That power of neglecting God’s voice and opposing God’s will is the mystery of our nature. How strange it is that a human will should be able to lift itself in opposition to the Sovereign Will! But stranger and more mysterious and tragic still is it that we should choose to exercise that power and find pleasure, and fancy that we shall ever find advantage, in refusing to listen to His entreaties and choosing to flout His uttered will.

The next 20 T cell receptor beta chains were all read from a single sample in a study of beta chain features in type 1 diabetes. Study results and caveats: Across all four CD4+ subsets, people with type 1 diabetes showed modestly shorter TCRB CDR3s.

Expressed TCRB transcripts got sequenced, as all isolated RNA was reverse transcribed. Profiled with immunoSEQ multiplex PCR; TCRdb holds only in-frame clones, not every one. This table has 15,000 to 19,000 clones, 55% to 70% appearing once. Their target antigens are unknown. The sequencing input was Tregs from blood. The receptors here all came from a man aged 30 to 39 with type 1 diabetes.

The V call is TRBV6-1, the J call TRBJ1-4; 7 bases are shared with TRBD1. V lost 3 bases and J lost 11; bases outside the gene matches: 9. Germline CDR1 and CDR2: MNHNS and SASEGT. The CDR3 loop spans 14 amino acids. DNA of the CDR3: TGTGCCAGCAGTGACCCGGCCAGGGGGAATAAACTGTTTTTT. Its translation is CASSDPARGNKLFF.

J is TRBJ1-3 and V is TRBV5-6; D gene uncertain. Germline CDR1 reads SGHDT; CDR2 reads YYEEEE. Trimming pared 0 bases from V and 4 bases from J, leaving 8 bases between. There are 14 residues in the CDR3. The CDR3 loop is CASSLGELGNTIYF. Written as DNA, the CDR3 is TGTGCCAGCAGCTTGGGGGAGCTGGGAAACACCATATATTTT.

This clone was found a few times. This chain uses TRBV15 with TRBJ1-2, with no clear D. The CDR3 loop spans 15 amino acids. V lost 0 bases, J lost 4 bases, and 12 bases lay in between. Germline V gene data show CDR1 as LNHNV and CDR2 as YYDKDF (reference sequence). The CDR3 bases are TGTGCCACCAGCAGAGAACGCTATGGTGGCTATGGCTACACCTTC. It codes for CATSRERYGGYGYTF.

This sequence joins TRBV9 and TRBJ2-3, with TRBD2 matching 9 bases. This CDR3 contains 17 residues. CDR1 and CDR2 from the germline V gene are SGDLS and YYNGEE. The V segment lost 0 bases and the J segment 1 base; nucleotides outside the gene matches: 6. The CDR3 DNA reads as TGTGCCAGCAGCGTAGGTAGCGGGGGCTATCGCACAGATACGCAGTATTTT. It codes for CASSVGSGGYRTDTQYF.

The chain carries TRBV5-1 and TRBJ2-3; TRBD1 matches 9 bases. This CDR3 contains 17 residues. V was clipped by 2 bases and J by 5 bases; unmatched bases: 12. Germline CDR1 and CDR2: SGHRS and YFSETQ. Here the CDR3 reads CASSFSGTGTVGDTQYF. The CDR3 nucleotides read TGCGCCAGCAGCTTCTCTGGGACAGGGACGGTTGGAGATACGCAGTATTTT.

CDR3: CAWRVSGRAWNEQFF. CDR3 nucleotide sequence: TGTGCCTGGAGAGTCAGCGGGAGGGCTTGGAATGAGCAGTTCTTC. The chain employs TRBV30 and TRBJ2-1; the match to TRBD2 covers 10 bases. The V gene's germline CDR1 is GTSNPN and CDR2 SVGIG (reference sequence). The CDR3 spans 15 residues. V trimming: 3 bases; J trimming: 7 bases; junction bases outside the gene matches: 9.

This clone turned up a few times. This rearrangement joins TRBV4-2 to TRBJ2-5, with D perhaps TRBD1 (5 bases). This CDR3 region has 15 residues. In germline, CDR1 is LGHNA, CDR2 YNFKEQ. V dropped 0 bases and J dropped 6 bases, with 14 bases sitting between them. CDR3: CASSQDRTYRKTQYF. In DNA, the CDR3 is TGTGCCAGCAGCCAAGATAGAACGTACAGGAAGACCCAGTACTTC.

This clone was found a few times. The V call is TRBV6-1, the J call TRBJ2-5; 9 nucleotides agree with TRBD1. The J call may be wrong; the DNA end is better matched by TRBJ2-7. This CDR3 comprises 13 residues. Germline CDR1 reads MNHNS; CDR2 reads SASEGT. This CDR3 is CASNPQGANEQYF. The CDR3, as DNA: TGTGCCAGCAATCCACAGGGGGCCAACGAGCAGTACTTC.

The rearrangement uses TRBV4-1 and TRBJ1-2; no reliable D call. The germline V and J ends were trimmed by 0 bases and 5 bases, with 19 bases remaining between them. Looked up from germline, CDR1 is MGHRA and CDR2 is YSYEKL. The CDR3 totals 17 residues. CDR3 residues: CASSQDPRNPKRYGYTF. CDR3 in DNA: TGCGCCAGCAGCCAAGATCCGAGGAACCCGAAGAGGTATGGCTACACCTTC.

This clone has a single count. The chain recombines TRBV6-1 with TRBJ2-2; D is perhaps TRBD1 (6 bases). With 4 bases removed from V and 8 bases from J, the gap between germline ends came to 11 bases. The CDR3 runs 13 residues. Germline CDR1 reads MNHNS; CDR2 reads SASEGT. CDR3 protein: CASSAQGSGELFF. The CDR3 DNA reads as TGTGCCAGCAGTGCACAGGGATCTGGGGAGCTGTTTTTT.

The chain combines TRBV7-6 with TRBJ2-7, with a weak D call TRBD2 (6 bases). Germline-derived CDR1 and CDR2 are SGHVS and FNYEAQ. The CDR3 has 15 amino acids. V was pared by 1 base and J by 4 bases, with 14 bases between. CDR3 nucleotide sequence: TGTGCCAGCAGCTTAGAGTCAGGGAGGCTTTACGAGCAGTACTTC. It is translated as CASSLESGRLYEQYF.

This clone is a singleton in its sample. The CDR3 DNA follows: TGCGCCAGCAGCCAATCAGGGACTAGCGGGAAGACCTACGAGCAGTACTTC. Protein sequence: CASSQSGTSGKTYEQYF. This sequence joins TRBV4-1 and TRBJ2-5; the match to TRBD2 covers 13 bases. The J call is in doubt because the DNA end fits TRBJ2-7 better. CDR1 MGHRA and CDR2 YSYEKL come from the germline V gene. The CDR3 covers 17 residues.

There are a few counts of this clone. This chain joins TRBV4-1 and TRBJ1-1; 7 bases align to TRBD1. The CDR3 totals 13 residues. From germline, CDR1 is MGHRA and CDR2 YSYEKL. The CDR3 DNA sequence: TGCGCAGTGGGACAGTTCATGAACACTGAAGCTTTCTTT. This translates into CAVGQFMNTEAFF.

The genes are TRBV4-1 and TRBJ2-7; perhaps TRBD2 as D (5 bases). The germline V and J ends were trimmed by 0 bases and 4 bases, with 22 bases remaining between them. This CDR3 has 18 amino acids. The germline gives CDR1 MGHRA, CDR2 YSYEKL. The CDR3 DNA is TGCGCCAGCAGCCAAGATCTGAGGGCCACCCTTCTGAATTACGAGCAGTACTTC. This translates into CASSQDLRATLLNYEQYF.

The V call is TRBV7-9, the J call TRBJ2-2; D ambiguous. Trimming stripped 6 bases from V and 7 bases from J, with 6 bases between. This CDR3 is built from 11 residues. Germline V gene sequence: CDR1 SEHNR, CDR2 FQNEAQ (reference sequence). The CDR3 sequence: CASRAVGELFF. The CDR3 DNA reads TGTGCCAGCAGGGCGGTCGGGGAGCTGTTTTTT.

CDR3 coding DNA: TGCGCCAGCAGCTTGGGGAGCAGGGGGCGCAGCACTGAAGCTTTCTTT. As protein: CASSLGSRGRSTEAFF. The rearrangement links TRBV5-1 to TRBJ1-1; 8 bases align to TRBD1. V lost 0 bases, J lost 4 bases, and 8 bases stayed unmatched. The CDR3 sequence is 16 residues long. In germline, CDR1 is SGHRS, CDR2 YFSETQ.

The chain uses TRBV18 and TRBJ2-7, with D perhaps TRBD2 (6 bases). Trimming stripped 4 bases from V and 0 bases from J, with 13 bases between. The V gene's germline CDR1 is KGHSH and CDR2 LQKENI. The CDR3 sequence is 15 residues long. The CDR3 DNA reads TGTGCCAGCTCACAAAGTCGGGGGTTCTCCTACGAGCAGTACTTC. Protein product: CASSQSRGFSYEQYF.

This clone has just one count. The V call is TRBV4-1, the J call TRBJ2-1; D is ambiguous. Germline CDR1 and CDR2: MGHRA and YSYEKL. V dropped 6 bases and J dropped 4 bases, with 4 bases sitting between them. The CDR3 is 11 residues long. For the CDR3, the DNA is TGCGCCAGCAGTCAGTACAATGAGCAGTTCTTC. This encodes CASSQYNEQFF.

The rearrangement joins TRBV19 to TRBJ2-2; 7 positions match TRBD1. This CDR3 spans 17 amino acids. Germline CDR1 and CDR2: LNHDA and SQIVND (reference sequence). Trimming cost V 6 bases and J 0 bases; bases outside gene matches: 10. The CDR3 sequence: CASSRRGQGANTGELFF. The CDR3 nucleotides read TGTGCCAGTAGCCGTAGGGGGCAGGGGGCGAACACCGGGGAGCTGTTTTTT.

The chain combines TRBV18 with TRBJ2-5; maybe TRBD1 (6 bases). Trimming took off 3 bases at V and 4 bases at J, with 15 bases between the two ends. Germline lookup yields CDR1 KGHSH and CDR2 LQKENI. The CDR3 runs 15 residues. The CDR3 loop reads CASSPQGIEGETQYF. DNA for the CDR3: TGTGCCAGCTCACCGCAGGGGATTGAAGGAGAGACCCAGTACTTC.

Such opposition was Israel’s ruin. It will be ours if we persist in it. ‘If God spared not the natural branches, neither will He spare thee.’44:1-14 God reminds the Jews of the sins that brought desolations upon Judah. It becomes us to warn men of the danger of sin with all seriousness: Oh, do not do it! If you love God, do not, for it is provoking to him; if you love your own souls, do not, for it is destructive to them. Let conscience do this for us in the hour of temptation. The Jews whom God sent into the land of the Chaldeans, were there, by the power of God's grace, weaned from idolatry; but those who went by their own perverse will into the land of the Egyptians, were there more attached than ever to their idolatries. When we thrust ourselves without cause or call into places of temptation, it is just with God to leave us to ourselves. If we walk contrary to God, he will walk contrary to us. The most awful miseries to which men are exposed, are occasioned by the neglect of offered salvation.Howbeit I sent - And I sent. 4. (2Ch 36:15). No text from Poole on this verse. Howbeit, I sent unto you all my servants the prophets,.... As many as he raised up, and employed in the work and service of prophesying; and these were many; and as many as they were, he sent them to them, one after another, to warn them of their sin and danger; but all to no purpose; which was a further aggravation of their wickedness: nay, though he was